Baby Mozarts within us all?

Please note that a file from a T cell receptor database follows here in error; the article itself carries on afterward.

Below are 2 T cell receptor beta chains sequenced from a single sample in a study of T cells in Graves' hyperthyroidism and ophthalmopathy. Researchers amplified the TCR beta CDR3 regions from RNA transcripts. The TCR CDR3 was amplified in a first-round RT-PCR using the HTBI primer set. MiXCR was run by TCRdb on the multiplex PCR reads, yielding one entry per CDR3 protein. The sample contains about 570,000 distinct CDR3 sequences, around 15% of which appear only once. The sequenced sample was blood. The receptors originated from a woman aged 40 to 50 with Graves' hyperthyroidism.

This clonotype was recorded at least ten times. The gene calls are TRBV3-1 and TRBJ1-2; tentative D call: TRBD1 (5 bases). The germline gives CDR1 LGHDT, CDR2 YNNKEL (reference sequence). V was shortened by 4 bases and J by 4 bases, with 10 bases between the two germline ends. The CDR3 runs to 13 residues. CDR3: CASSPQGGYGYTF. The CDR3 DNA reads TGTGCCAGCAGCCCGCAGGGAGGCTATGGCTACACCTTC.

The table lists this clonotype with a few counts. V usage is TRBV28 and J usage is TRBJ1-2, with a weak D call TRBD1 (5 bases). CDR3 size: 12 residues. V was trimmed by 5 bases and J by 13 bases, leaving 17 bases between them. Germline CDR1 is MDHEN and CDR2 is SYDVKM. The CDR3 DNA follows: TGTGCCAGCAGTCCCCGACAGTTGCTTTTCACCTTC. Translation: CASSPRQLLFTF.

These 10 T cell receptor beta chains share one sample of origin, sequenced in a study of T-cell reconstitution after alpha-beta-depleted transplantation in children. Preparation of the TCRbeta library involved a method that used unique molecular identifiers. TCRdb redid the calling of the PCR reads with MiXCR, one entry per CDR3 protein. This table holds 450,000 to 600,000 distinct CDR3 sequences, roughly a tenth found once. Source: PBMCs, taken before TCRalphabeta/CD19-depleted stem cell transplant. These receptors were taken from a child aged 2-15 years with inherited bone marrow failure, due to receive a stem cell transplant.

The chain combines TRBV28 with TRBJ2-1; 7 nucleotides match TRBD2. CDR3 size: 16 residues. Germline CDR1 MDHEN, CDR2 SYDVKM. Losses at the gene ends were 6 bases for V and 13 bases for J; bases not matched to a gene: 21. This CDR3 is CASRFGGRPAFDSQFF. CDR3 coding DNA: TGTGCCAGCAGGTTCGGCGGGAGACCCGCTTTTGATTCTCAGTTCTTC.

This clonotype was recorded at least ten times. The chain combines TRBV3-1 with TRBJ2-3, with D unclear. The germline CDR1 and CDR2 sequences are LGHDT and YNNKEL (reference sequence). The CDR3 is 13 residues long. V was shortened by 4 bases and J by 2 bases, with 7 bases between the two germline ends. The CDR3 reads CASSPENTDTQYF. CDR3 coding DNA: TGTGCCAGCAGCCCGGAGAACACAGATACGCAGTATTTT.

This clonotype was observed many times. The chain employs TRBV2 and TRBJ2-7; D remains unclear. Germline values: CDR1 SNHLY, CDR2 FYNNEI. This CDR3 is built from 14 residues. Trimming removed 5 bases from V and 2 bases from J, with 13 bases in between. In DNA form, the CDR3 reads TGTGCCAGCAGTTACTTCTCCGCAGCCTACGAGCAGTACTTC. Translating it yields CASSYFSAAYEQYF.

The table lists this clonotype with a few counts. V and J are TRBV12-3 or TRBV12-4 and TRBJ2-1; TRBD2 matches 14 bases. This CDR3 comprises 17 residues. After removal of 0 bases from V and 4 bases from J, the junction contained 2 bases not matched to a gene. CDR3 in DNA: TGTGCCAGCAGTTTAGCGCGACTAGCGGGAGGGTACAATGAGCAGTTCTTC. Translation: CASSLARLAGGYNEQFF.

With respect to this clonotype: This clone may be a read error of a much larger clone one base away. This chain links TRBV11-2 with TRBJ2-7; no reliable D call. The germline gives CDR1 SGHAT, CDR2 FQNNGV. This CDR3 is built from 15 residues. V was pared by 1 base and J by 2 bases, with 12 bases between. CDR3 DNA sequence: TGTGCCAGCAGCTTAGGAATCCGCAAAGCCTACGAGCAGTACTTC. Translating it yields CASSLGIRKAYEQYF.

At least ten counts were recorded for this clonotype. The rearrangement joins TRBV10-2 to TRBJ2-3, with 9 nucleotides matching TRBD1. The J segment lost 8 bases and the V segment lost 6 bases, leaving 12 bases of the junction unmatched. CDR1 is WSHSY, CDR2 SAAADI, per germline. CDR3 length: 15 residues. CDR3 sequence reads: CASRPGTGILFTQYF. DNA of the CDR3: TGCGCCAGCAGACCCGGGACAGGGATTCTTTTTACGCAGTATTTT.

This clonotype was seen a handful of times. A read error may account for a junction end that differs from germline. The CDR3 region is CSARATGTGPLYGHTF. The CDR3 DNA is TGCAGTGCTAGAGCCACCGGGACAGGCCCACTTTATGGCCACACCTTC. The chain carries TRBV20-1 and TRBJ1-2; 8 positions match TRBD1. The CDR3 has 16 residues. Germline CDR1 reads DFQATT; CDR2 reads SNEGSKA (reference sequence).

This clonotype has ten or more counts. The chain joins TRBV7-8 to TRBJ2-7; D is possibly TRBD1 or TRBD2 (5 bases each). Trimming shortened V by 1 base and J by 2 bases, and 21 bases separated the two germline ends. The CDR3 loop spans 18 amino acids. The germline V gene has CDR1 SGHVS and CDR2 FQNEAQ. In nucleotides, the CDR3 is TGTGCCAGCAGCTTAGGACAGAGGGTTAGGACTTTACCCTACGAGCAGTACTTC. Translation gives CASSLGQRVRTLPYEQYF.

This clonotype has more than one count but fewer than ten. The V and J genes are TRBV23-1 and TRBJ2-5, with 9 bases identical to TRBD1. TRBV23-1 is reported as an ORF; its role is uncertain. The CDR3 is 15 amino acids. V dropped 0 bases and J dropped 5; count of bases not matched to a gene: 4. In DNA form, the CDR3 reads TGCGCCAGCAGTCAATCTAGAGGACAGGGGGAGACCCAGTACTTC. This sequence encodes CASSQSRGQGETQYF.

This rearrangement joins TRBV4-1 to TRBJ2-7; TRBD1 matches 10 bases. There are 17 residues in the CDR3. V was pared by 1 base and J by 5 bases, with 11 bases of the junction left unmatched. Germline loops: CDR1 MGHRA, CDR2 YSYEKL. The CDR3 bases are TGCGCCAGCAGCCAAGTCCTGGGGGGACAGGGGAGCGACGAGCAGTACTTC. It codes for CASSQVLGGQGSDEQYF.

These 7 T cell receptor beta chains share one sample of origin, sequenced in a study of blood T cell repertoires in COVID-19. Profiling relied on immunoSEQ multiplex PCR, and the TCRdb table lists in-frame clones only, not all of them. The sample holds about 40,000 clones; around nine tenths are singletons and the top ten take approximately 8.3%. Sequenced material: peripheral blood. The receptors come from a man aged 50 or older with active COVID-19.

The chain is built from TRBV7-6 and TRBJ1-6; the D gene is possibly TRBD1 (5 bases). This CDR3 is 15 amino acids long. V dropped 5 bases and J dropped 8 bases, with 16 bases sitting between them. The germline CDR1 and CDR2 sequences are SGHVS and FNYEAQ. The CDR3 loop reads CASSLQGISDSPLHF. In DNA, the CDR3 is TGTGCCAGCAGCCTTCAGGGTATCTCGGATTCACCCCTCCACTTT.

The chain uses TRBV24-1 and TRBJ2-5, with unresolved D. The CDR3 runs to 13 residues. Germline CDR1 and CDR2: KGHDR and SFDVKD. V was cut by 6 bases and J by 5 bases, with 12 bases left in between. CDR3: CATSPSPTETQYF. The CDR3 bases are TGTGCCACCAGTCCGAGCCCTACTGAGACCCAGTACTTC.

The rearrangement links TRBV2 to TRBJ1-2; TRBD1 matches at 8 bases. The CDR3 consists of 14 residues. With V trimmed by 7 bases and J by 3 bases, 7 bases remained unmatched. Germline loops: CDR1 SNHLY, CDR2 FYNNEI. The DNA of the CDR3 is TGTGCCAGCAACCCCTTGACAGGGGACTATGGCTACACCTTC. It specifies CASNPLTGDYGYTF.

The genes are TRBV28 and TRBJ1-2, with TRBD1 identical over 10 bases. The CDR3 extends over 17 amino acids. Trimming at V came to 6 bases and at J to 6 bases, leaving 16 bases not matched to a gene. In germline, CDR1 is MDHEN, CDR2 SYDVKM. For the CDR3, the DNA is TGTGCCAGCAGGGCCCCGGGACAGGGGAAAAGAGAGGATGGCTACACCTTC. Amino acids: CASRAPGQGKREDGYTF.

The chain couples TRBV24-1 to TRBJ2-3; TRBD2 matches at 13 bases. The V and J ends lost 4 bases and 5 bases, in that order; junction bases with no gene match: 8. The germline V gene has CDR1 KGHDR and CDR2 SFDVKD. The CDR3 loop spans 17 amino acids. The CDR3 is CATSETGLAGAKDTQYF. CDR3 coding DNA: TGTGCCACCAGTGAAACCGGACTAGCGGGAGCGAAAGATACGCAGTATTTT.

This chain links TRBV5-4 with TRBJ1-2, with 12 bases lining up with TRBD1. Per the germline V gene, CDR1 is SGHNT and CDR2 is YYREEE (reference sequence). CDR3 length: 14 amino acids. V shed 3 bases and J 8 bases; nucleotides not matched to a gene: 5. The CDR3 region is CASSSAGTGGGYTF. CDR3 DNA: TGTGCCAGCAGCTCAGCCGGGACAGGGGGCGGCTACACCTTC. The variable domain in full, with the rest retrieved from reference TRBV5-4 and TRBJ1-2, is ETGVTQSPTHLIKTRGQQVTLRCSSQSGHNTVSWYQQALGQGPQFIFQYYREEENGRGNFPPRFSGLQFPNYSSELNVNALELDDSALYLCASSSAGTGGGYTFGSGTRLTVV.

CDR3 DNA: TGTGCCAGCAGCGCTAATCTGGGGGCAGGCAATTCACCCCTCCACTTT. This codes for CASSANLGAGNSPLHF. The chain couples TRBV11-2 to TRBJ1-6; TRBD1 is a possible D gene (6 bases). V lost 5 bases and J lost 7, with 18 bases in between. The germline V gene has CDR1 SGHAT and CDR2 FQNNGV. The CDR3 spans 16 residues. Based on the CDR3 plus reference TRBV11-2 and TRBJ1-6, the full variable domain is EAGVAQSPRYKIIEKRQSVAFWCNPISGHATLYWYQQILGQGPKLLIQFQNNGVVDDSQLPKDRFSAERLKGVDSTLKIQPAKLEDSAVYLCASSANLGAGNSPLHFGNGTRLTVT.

Who doesn’t love ‘Baby Mozart’? A multimedia edutainment, this musical toy lures parents with the promise of opening up their child’s latent creativity and spatial-reasoning. In fact, the popularization of music within the cognitive domain has pervaded our day-to-day lives as we see this as a means to healing and a balm for many other afflictions such as autism, Alzheimer's disease and disabilities that result from stroke. Part of this attraction is perhaps in its primal status as it serves as a listening stimulus with seemingly transformative powers. Across cultures it appears that peoples’ pleasures and sense of well-being are tied to their passion for music. Yet, can we authoritatively say that we all have musical predisposition? Are we just little Mozarts waiting for the right stimulation to tap into the well of our primitive and latent musical nature? Are we all somehow born with a beat to our steps? Apparently, there’s no point denying it…regardless of who you are or where you are from, we are all born musical. While babies from Germany seem to cry differently from those in France, says Dr. Henkjan Honing, the KNAW-Hendrik Muller Chair of Music Cognition at the University of Amsterdam, they share the essential ability to identify music elements, even at that stage. He says that we are indeed musical animals and the more important question is rather on what makes us so. He subjects the audience to a series of sound experiments on testing our listening skills. As predicted by Dr. Honing, we lived up to the expectations of being the typical adult prototype who have somehow lost our skills to a degree and yet demonstrate some common agreements on sounds and musical tones. He exposes us to music snippets, baby cries, and even ropes in an audience member to sing the pop song “Staying Alive.” The TEDhead volunteer delivered to the delight of the audience, with the right high tempo and pitch for this song (that Dr. Honing jokes is perfect for heart patients). Dr. Honing claims that this proves his theory on how common our skills of listening are and how effortlessly we recall pitch, tonal variations and other more primal characteristics of music listening. So, the average Joe can indeed pleasantly surprise you (including that drummer who lives above your floor) with his musical expertise. Dr. Honing remarks that these are events that should be seen as less anecdotal and more evidence for the fact that we are indeed innately oriented and attuned to music. So how controversial is this claim about believing that we share the mental script for basic appreciation of music? What happens when this claim starts to encroach on the finer acts and the high cultural realm of music performance? Will there come a day when we will also argue that we can all be Mozarts and that this music genius is but a common talent that is waiting to come through with the right stimulus? TO VIEW THE VIDEO FOR THIS TALK, CHECK THE TEDxAMSTERDAM SITE:


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